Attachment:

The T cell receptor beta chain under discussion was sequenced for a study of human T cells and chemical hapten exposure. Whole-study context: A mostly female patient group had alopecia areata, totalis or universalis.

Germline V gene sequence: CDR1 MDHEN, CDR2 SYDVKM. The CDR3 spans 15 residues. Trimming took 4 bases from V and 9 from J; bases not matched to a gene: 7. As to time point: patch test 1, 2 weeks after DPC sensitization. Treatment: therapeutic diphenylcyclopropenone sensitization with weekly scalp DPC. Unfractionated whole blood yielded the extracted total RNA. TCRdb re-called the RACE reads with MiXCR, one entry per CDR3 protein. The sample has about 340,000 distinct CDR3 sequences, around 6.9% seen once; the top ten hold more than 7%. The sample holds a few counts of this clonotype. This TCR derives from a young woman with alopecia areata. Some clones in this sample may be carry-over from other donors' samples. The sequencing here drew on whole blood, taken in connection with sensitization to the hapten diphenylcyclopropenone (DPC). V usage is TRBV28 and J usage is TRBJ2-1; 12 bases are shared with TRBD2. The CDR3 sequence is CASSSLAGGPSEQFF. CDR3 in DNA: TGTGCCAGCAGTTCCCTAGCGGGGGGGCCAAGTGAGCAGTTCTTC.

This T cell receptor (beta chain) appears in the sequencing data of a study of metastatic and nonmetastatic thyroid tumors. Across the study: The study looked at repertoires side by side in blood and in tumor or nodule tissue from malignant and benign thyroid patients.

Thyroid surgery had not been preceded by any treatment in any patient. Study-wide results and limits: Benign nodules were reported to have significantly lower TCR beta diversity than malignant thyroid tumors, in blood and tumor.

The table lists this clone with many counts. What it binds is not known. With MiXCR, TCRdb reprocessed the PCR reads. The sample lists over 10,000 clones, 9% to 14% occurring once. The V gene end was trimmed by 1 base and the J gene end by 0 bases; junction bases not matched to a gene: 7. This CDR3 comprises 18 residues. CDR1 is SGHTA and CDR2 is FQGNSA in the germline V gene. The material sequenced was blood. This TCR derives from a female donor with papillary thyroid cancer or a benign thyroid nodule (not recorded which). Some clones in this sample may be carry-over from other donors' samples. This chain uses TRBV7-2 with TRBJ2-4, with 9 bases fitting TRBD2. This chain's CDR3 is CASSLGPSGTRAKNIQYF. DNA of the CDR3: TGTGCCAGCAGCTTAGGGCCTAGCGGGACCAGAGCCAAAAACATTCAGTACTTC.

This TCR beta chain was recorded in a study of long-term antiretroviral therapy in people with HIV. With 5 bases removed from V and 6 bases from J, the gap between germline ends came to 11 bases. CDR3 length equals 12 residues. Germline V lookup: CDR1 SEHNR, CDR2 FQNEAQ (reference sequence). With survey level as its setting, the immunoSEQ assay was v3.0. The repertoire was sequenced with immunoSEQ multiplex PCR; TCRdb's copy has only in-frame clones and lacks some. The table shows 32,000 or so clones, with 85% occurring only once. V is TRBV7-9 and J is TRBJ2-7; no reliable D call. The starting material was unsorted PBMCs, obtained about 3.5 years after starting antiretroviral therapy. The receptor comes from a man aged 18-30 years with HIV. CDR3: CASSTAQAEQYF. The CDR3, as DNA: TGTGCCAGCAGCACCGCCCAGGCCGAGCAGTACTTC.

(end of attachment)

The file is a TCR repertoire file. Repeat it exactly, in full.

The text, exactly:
The T cell receptor beta chain under discussion was sequenced for a study of human T cells and chemical hapten exposure. Whole-study context: A mostly female patient group had alopecia areata, totalis or universalis.

Germline V gene sequence: CDR1 MDHEN, CDR2 SYDVKM. The CDR3 spans 15 residues. Trimming took 4 bases from V and 9 from J; bases not matched to a gene: 7. As to time point: patch test 1, 2 weeks after DPC sensitization. Treatment: therapeutic diphenylcyclopropenone sensitization with weekly scalp DPC. Unfractionated whole blood yielded the extracted total RNA. TCRdb re-called the RACE reads with MiXCR, one entry per CDR3 protein. The sample has about 340,000 distinct CDR3 sequences, around 6.9% seen once; the top ten hold more than 7%. The sample holds a few counts of this clonotype. This TCR derives from a young woman with alopecia areata. Some clones in this sample may be carry-over from other donors' samples. The sequencing here drew on whole blood, taken in connection with sensitization to the hapten diphenylcyclopropenone (DPC). V usage is TRBV28 and J usage is TRBJ2-1; 12 bases are shared with TRBD2. The CDR3 sequence is CASSSLAGGPSEQFF. CDR3 in DNA: TGTGCCAGCAGTTCCCTAGCGGGGGGGCCAAGTGAGCAGTTCTTC.

This T cell receptor (beta chain) appears in the sequencing data of a study of metastatic and nonmetastatic thyroid tumors. Across the study: The study looked at repertoires side by side in blood and in tumor or nodule tissue from malignant and benign thyroid patients.

Thyroid surgery had not been preceded by any treatment in any patient. Study-wide results and limits: Benign nodules were reported to have significantly lower TCR beta diversity than malignant thyroid tumors, in blood and tumor.

The table lists this clone with many counts. What it binds is not known. With MiXCR, TCRdb reprocessed the PCR reads. The sample lists over 10,000 clones, 9% to 14% occurring once. The V gene end was trimmed by 1 base and the J gene end by 0 bases; junction bases not matched to a gene: 7. This CDR3 comprises 18 residues. CDR1 is SGHTA and CDR2 is FQGNSA in the germline V gene. The material sequenced was blood. This TCR derives from a female donor with papillary thyroid cancer or a benign thyroid nodule (not recorded which). Some clones in this sample may be carry-over from other donors' samples. This chain uses TRBV7-2 with TRBJ2-4, with 9 bases fitting TRBD2. This chain's CDR3 is CASSLGPSGTRAKNIQYF. DNA of the CDR3: TGTGCCAGCAGCTTAGGGCCTAGCGGGACCAGAGCCAAAAACATTCAGTACTTC.

This TCR beta chain was recorded in a study of long-term antiretroviral therapy in people with HIV. With 5 bases removed from V and 6 bases from J, the gap between germline ends came to 11 bases. CDR3 length equals 12 residues. Germline V lookup: CDR1 SEHNR, CDR2 FQNEAQ (reference sequence). With survey level as its setting, the immunoSEQ assay was v3.0. The repertoire was sequenced with immunoSEQ multiplex PCR; TCRdb's copy has only in-frame clones and lacks some. The table shows 32,000 or so clones, with 85% occurring only once. V is TRBV7-9 and J is TRBJ2-7; no reliable D call. The starting material was unsorted PBMCs, obtained about 3.5 years after starting antiretroviral therapy. The receptor comes from a man aged 18-30 years with HIV. CDR3: CASSTAQAEQYF. The CDR3, as DNA: TGTGCCAGCAGCACCGCCCAGGCCGAGCAGTACTTC.